After only three playoff games, the Los Angeles Angels, the team with the best record in Major League Baseball, are done for the season, swept out of the first round. The Washington Nationals, the MLB team with the best record in the National League, avoided an identical fate with a season-saving win on Monday (but still need back-to-back wins to advance to the next round).
In similarly stunning news, after one race in the Contender Round of the Chase for the NASCAR Sprint Cup the four drivers most in danger of being eliminated are Kasey Kahne, Brad Keselowski, Dale Earnhardt Jr. and Jimmie Johnson. These four are in points positions 9-12 right now and if they stay there over the course of the next two races at Charlotte and Talladega, they will be knocked out of championship contention.
On the flip side, winless drivers Ryan Newman and Matt Kenseth are both in the top seven in points, in great shape to be among the eight drivers who will advance to the Eliminator Round of the Chase. Remarkably, Newman is fourth in points, despite having only two top-five finishes all season long. No one in the top 20 in points has had fewer top fives this season than Newman.
How topsy-turvy is this new flavor of the Chase? With 30 Cup races in the books on the season, the top six drivers in points collectively have posted 12 wins, 46 top fives and 84 top 10s. Meanwhile, the drivers in positions 7-12 have had much better results, with 16 wins, 59 top fives and 98 top 10s.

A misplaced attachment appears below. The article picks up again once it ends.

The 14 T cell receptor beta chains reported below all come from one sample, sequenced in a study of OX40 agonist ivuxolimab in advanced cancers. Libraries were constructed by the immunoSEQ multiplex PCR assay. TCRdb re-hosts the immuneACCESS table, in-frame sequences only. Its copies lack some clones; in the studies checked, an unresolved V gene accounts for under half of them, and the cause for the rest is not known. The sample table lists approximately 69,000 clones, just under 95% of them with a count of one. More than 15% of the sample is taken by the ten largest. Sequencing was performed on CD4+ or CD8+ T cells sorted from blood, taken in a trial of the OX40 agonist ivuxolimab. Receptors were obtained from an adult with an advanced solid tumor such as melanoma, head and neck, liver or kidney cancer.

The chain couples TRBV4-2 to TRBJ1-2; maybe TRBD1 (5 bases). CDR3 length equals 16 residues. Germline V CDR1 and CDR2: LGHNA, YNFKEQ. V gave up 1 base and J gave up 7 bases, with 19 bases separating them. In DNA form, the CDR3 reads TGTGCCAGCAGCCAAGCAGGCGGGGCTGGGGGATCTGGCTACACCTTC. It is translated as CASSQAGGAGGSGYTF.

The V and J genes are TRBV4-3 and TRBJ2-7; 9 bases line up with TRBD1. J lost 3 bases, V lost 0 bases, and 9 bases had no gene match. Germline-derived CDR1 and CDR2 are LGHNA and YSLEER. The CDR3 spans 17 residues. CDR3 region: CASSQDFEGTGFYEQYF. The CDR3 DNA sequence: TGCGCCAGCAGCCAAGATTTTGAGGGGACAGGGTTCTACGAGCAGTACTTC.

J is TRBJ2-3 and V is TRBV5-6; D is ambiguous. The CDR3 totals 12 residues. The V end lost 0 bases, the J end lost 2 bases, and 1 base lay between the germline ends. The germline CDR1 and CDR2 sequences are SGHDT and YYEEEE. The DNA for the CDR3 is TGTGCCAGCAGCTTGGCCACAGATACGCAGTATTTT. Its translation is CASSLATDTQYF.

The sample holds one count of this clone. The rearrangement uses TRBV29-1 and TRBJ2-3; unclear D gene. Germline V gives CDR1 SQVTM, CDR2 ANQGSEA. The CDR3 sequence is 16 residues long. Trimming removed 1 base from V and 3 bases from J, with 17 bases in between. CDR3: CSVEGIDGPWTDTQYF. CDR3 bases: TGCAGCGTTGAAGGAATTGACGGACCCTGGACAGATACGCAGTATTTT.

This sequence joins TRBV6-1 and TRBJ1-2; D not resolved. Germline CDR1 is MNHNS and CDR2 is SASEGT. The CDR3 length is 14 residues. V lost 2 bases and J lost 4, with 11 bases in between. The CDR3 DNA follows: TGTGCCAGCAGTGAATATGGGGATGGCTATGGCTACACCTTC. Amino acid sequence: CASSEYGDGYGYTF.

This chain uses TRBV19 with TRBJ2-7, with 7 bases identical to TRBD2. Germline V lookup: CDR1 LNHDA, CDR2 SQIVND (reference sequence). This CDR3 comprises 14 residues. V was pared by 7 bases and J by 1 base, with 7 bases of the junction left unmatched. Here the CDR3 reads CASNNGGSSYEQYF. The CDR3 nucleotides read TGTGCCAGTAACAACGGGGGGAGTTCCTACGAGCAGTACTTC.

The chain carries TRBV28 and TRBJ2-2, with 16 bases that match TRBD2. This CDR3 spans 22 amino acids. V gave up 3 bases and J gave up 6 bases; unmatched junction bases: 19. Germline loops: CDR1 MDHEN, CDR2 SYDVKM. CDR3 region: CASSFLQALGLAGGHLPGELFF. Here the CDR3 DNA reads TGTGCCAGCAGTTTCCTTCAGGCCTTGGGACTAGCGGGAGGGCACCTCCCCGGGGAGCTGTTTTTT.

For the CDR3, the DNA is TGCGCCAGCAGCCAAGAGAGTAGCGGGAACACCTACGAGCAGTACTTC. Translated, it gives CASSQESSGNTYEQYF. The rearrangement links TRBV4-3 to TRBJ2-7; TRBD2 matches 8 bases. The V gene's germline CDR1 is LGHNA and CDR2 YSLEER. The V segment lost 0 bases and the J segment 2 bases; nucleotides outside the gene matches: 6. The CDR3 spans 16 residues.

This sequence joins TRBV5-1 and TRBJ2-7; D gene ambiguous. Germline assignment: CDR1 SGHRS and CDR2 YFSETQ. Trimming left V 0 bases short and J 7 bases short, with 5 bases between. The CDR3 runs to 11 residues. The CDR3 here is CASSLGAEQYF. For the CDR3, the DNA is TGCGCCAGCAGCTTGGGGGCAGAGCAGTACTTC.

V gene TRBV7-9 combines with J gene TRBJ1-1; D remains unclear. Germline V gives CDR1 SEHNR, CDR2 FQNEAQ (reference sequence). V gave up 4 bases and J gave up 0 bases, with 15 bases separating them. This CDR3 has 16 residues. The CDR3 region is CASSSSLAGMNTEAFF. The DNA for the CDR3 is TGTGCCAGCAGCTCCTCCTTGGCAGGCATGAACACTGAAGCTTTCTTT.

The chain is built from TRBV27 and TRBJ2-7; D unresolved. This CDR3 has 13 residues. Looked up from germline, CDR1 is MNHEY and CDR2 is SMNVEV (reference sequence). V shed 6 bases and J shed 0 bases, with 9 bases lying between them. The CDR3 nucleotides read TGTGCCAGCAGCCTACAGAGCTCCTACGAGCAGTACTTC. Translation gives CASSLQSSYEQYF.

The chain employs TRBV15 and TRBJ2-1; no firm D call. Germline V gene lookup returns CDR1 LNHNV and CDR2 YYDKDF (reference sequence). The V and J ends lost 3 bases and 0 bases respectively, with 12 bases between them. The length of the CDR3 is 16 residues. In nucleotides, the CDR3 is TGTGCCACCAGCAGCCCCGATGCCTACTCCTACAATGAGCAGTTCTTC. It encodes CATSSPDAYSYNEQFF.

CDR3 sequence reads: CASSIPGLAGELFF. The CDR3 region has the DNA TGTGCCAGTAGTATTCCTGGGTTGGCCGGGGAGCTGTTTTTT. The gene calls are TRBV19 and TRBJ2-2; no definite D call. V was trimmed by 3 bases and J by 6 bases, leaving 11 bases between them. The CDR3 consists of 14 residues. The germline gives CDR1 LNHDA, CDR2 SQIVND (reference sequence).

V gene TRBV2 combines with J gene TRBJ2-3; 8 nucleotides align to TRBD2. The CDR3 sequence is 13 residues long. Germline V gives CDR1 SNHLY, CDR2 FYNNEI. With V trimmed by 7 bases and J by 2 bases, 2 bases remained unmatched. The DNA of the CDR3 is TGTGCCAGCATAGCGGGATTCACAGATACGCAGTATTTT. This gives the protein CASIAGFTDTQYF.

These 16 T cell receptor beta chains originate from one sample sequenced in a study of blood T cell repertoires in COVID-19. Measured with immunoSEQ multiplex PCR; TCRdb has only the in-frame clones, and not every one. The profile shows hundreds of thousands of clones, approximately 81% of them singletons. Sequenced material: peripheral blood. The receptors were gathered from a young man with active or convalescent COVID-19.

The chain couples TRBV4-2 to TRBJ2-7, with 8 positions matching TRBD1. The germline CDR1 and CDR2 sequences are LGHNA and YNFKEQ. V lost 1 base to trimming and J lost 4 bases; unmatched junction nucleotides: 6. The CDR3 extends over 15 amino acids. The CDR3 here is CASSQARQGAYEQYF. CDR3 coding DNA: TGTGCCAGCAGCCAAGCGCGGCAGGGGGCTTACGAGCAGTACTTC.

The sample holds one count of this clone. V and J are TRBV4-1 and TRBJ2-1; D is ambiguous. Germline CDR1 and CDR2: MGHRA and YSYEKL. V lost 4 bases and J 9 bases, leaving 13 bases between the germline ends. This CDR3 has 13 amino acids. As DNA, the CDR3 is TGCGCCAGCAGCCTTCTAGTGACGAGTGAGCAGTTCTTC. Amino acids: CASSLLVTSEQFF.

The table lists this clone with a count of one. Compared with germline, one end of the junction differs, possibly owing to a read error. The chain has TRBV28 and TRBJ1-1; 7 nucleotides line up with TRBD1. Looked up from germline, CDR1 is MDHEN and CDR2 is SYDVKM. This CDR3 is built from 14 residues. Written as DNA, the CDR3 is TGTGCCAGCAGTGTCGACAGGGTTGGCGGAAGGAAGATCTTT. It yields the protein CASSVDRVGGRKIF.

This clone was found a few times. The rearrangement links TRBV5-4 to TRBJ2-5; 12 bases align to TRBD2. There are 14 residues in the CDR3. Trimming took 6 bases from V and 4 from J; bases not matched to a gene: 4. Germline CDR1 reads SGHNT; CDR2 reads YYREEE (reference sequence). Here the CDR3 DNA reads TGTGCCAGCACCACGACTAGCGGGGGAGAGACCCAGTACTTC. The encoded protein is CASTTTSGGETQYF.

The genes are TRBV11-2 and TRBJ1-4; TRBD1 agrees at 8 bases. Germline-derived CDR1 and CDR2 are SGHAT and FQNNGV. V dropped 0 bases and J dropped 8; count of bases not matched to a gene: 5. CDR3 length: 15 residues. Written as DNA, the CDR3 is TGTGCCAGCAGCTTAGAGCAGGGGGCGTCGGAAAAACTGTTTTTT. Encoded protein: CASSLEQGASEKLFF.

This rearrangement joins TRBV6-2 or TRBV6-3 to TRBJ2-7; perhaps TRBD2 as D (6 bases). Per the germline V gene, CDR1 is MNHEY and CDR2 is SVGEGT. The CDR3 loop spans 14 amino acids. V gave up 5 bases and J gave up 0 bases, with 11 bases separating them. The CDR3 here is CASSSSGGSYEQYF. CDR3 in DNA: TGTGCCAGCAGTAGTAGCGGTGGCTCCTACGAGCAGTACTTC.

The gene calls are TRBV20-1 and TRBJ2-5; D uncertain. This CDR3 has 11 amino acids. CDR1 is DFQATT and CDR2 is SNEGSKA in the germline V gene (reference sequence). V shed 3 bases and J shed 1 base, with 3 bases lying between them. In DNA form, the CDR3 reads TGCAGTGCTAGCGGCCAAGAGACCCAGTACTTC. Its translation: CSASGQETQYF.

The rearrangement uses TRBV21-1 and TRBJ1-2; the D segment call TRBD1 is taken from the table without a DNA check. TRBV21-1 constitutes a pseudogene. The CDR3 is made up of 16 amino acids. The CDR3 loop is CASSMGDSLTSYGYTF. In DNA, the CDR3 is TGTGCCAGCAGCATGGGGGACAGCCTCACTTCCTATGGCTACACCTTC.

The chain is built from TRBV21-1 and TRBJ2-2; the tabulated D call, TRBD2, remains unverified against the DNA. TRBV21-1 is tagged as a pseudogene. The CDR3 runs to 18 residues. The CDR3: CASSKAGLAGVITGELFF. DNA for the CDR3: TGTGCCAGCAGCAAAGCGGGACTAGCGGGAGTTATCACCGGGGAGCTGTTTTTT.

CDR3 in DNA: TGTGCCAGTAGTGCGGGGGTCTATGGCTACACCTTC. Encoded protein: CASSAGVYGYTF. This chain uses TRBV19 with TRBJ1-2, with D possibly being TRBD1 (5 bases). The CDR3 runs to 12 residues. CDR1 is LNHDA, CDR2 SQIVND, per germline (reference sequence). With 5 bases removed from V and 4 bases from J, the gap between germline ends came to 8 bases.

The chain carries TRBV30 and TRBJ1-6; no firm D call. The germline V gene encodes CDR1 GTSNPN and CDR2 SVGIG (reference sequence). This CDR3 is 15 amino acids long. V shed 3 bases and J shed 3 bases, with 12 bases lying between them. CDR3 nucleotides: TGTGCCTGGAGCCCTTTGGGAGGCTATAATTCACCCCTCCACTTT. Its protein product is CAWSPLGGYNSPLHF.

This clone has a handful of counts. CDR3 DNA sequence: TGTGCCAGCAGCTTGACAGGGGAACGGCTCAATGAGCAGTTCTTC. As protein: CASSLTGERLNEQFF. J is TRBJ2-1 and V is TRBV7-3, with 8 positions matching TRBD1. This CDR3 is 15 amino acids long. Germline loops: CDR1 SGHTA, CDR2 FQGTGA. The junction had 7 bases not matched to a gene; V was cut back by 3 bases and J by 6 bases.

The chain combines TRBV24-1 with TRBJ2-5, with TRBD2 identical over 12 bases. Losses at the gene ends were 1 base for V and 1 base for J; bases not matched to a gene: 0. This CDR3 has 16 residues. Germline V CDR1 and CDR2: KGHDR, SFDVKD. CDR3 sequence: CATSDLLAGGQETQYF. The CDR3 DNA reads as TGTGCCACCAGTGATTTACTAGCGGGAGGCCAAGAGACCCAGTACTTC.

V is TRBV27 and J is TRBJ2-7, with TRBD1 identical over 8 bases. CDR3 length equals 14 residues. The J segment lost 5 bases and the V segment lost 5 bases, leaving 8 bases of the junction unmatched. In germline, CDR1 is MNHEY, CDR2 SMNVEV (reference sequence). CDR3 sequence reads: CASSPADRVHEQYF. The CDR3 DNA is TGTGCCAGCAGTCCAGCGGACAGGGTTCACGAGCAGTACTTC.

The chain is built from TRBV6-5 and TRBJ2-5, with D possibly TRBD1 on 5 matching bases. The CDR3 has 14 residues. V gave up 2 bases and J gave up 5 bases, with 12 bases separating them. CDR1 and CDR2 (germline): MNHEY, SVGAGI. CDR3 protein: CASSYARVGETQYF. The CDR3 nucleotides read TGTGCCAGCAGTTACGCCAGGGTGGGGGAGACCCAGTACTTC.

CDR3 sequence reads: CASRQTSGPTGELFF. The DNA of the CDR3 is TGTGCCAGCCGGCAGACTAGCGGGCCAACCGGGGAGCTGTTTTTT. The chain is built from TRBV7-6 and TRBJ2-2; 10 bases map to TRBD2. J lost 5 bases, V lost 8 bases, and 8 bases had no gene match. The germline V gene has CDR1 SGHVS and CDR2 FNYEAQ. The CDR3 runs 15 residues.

But because of knockout rounds and some bizarre circumstances at Kansas Speedway on Sunday, several of the sport’s best drivers likely won’t advance out of this round.
How one feels about that likely has a direct correlation to how their favorite driver is faring under this new Chase system. Fans of Earnhardt or Keselowski, for example, probably are very unhappy now, while Joe Gibbs Racing fans have to be thrilled that all three of their drivers are in the top seven in points.
When I first looked at the points after Kansas, I admit I was surprised and disappointed. The possibility of seeing four guys who had won 12 races potentially eliminated, with two winless drivers and several more with one victory advancing, just felt weird and unnatural to me.
But then I started thinking about the aforementioned baseball playoffs and the many upsets that occur each year during the men’s basketball championship and figured the new NASCAR format might be OK, too.
This much is certain: Despite four of 16 Chase drivers being formally eliminated already and four more on the bubble, the championship is more wide open right now than it would have been at this time in years past.
Last year at this time, there were only five drivers within one full race worth of points of the leader. Now there are 12 still in the hunt. Yes, Johnson, Keselowski and Earnhardt are in a deep hole right now. But a victory at Charlotte or Talladega would automatically advance any of them to the next round, and they could still make it in on points, too.
More importantly, nobody knows what’s going to happen over the final six races, which has dramatically added to the tension and the drama. It’s only going to get crazier from here. And that’s a very good thing indeed.
VIDEO: The Chase War Room – Picking The Eliminator 8